A non-refundable fee of IR400 .00 pounds is payable to the Medical Council for the processing of each application, which is paid by an applicant when submitting the notarised copy of his/her diploma/degree. A non-refundable service fee of IR30.00 pounds is payable to the Medical Council for each subsequent attempt at the Assessment Scheme.
A separate fee is payable to the Medical School/Royal College at which the Assessment Scheme is held. The fee is payable for each attempt. The fee for the medical component is IR400 pounds and the fee for the English language component (IELTS) is IR75 pounds. Candidates sitting both components should furnish the combined fee of IR475 pounds, payable to the Medical Council, when returning the completed Entry Form. The appropriate fee will be forwarded to each body by the Medical Council. Candidates sitting only one component should furnish the appropriate fee.
All fees must be paid by bank draft in Irish punts. The current local exchange rate will be given by the bank when each bank draft is purchased. Personal cheques will not be accepted for payment of any fee associated with the Assessment Scheme for Temporary Registration, including the document examination fee paid to the Medical Council. Any additional bank charges incurred by the Medical Council, or the Medical School/Royal College holding the assessment, will be the responsibility of the applicant and must be paid in full by the applicant prior to sitting the Assessment Scheme.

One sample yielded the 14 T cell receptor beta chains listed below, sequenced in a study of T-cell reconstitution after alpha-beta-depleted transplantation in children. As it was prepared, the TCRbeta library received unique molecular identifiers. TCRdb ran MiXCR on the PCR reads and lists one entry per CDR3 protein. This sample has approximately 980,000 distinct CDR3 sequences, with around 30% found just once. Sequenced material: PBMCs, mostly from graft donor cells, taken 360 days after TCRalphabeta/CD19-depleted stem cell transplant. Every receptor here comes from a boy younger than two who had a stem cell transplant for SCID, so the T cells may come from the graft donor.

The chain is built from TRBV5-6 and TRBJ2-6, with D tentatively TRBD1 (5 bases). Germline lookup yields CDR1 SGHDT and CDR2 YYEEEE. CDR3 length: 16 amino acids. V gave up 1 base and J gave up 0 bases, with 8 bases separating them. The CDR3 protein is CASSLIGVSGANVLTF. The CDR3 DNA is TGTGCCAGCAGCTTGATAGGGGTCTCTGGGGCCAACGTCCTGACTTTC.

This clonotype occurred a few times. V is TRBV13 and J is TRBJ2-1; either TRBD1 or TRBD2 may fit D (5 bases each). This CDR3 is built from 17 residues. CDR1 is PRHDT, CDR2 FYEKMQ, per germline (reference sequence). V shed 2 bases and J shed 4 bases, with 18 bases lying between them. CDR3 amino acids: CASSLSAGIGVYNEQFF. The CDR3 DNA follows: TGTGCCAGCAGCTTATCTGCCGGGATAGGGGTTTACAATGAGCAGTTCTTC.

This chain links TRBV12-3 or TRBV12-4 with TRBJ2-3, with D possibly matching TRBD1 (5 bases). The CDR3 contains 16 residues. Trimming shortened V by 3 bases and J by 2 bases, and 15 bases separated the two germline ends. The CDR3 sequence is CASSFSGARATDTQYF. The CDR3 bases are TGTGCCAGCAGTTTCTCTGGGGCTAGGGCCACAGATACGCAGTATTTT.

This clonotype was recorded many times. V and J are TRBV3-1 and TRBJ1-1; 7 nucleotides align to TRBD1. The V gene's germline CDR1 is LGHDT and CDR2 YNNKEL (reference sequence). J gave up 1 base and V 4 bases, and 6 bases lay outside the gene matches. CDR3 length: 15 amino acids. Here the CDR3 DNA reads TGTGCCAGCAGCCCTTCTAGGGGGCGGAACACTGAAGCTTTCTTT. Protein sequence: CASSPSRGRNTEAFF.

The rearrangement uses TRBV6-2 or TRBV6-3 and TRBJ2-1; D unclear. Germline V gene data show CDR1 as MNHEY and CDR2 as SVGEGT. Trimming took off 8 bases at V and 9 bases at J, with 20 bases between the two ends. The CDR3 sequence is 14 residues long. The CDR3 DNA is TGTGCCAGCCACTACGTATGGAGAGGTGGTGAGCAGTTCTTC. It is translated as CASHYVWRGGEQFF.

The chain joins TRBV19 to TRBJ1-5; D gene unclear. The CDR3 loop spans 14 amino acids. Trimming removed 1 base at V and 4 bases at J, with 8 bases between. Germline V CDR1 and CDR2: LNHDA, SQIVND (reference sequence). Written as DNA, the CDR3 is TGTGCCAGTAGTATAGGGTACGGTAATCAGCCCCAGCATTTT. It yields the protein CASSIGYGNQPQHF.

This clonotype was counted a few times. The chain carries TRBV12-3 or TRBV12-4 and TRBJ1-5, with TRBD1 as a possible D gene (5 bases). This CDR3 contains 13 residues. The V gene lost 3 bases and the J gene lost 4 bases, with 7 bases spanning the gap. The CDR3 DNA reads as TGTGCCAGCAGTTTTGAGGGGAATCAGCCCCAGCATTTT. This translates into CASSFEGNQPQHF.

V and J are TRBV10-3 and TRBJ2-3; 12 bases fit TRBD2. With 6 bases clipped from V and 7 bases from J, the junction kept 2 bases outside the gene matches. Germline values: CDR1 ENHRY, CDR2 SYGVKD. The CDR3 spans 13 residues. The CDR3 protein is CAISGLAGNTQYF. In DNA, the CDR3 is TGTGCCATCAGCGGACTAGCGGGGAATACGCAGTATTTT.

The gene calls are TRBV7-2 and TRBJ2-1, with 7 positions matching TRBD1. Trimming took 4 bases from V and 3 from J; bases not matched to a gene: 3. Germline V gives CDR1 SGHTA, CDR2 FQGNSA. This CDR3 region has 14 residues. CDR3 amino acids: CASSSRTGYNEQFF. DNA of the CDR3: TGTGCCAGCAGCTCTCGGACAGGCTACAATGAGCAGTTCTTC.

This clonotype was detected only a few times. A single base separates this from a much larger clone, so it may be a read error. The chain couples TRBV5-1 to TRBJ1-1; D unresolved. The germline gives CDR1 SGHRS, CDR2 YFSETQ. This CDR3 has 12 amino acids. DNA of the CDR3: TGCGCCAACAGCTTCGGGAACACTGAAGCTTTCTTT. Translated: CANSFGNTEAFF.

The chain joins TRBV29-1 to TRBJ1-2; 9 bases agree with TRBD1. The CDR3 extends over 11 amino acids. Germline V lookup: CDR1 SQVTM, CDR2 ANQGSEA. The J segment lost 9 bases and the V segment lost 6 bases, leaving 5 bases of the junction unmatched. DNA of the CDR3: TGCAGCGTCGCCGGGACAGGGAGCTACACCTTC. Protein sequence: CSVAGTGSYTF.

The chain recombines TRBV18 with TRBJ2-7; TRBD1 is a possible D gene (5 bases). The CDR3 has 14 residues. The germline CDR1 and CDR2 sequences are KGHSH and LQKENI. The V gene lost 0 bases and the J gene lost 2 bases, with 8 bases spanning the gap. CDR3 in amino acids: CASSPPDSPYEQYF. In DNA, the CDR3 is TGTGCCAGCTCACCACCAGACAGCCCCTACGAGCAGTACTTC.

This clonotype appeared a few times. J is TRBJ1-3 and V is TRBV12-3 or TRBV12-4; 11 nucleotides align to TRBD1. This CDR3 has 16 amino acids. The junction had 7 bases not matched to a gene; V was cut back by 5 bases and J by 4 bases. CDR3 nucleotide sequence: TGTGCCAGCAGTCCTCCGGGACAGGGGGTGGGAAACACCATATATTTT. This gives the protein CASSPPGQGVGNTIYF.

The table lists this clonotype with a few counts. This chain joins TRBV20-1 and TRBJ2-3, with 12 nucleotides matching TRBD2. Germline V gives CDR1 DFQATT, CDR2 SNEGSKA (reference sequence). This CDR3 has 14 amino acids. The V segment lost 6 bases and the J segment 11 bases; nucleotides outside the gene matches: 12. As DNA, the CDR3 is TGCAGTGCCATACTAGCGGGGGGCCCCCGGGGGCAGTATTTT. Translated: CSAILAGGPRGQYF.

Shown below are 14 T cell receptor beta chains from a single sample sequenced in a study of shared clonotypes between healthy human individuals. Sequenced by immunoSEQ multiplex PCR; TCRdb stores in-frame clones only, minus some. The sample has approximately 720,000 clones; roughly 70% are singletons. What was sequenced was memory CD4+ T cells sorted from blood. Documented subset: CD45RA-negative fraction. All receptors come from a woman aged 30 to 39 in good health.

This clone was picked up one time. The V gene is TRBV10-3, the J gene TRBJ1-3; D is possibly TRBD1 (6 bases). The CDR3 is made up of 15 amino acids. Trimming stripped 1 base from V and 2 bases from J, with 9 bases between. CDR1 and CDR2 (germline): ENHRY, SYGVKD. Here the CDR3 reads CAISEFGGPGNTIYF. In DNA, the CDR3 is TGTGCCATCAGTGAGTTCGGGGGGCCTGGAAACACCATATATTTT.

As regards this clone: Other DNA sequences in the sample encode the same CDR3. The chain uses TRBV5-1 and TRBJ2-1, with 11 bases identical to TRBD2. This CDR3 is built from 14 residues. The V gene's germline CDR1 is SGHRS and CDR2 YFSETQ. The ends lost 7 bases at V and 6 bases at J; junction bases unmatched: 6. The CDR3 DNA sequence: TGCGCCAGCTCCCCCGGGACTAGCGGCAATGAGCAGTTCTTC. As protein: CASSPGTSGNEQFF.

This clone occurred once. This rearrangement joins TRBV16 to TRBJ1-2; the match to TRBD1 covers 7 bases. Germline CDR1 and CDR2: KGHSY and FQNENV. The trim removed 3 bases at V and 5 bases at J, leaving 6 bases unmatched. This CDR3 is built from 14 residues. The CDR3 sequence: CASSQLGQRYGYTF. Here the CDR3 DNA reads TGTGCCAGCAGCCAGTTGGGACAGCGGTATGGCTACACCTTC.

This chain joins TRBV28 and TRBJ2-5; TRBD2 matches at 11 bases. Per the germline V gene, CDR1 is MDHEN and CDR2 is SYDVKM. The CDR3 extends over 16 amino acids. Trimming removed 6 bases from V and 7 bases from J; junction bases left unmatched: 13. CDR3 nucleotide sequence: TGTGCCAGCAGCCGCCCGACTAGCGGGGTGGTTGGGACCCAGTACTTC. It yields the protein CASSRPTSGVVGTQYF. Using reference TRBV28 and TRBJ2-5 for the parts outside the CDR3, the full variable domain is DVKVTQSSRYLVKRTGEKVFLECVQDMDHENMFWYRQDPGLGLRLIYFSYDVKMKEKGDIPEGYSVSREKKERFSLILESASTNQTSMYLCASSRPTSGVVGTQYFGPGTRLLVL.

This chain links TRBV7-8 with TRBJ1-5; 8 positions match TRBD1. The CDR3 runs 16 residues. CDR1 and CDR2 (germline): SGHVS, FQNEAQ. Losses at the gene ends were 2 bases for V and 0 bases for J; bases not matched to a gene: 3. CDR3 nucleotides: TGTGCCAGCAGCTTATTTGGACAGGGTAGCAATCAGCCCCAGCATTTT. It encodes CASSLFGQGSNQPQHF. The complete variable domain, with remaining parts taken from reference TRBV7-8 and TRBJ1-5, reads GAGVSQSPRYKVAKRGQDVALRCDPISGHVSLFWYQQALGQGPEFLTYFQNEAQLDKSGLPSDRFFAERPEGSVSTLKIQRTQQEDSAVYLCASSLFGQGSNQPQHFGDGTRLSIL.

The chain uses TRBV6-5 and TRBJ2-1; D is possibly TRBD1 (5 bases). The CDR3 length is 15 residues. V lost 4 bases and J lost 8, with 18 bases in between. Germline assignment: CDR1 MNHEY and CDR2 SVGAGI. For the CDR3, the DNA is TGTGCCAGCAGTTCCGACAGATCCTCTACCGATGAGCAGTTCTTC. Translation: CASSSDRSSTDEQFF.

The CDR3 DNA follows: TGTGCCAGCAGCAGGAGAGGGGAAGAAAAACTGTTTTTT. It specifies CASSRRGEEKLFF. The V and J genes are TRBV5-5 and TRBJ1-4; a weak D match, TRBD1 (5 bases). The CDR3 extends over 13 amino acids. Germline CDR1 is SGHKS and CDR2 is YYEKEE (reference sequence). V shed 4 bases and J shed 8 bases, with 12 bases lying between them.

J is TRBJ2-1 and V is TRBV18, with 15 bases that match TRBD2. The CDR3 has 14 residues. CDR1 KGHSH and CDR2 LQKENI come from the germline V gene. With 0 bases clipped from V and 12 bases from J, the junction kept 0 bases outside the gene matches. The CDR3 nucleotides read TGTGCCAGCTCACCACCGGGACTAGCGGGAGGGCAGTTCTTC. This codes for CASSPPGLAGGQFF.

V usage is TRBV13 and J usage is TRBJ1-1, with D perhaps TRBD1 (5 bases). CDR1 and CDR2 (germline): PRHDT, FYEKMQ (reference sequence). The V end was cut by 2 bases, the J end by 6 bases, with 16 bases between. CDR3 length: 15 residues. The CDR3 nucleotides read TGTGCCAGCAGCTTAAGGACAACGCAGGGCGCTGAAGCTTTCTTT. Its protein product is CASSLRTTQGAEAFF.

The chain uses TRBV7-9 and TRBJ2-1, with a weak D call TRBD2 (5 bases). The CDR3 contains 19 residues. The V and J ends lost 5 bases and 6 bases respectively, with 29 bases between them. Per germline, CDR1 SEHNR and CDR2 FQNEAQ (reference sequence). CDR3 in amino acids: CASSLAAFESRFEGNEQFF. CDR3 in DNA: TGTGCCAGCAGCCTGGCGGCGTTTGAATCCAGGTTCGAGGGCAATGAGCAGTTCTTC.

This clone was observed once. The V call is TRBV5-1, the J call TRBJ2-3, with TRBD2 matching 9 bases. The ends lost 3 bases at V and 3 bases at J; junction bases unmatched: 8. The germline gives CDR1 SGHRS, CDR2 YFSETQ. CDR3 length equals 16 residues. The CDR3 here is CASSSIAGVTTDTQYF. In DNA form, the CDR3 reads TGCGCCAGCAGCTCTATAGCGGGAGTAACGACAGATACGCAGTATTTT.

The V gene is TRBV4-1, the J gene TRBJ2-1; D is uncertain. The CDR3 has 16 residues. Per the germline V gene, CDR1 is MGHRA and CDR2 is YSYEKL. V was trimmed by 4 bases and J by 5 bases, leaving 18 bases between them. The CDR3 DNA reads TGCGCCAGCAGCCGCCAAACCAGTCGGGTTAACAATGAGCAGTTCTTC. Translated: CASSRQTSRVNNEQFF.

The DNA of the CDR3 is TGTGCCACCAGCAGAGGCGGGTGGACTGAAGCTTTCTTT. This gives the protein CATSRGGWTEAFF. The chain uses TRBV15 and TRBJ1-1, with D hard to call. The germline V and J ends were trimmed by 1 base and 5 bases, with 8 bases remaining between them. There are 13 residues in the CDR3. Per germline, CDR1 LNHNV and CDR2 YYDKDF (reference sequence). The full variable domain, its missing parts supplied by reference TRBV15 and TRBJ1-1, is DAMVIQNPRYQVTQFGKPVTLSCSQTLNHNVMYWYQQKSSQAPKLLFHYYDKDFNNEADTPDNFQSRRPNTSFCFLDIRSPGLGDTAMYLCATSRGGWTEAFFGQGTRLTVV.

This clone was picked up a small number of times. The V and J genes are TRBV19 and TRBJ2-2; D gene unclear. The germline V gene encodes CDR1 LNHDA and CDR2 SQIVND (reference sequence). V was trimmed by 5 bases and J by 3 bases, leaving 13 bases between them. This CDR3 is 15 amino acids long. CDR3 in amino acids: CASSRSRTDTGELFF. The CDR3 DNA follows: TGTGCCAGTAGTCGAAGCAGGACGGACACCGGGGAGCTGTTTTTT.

Each candidate will be permitted four attempts at the Assessment Scheme.
Candidates who fail the medical component severely will not be permitted to re-sit the Assessment Scheme for a period of six months. Other failed candidates may re-sit the Assessment Scheme at the next available opportunity. A candidate who fails the medical component severely at the third attempt will not be allowed to re-sit the Assessment Scheme for two years. The Medical Council, on being furnished with the Assessment Scheme result by the Medical School/Royal College, will notify the candidate by letter, as soon as possible, whether the result is pass or fail. No diploma or certificate will be issued to successful candidates.
A successful result in an Assessment Scheme will remain valid for a period of three years.
A candidate who passes the Assessment Scheme may apply for employment in a hospital approved of by the Medical Council and temporary registration may be granted, on the doctor complying with the form and manner and the statutory provisions for the granting of such registration.
A candidate who is unsuccessful in the Assessment Scheme will be informed of the parts of the assessment which he/she failed and whether the failure was marginal or severe.
C. Securing your visa